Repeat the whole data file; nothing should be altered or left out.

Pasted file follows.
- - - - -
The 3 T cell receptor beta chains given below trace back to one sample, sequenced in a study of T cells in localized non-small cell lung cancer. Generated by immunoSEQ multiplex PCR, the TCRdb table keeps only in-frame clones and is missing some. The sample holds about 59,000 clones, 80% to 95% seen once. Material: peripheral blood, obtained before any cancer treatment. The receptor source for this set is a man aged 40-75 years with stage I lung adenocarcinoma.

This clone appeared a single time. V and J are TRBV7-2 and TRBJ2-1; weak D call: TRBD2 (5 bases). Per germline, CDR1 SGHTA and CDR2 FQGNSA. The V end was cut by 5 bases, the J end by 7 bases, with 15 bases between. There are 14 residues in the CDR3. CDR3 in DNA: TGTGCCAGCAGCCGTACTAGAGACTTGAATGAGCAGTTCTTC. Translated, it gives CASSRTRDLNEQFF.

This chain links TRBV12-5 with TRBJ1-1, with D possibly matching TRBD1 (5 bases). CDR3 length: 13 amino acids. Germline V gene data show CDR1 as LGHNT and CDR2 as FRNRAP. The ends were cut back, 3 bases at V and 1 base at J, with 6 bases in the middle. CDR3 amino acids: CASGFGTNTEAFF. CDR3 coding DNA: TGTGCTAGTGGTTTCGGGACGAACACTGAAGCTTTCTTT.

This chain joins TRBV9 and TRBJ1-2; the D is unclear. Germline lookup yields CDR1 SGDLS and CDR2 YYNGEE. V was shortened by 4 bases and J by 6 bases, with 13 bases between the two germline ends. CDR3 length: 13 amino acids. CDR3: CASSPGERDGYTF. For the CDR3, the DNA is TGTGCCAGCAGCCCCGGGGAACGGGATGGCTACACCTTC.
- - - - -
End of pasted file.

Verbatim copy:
The 3 T cell receptor beta chains given below trace back to one sample, sequenced in a study of T cells in localized non-small cell lung cancer. Generated by immunoSEQ multiplex PCR, the TCRdb table keeps only in-frame clones and is missing some. The sample holds about 59,000 clones, 80% to 95% seen once. Material: peripheral blood, obtained before any cancer treatment. The receptor source for this set is a man aged 40-75 years with stage I lung adenocarcinoma.

This clone appeared a single time. V and J are TRBV7-2 and TRBJ2-1; weak D call: TRBD2 (5 bases). Per germline, CDR1 SGHTA and CDR2 FQGNSA. The V end was cut by 5 bases, the J end by 7 bases, with 15 bases between. There are 14 residues in the CDR3. CDR3 in DNA: TGTGCCAGCAGCCGTACTAGAGACTTGAATGAGCAGTTCTTC. Translated, it gives CASSRTRDLNEQFF.

This chain links TRBV12-5 with TRBJ1-1, with D possibly matching TRBD1 (5 bases). CDR3 length: 13 amino acids. Germline V gene data show CDR1 as LGHNT and CDR2 as FRNRAP. The ends were cut back, 3 bases at V and 1 base at J, with 6 bases in the middle. CDR3 amino acids: CASGFGTNTEAFF. CDR3 coding DNA: TGTGCTAGTGGTTTCGGGACGAACACTGAAGCTTTCTTT.

This chain joins TRBV9 and TRBJ1-2; the D is unclear. Germline lookup yields CDR1 SGDLS and CDR2 YYNGEE. V was shortened by 4 bases and J by 6 bases, with 13 bases between the two germline ends. CDR3 length: 13 amino acids. CDR3: CASSPGERDGYTF. For the CDR3, the DNA is TGTGCCAGCAGCCCCGGGGAACGGGATGGCTACACCTTC.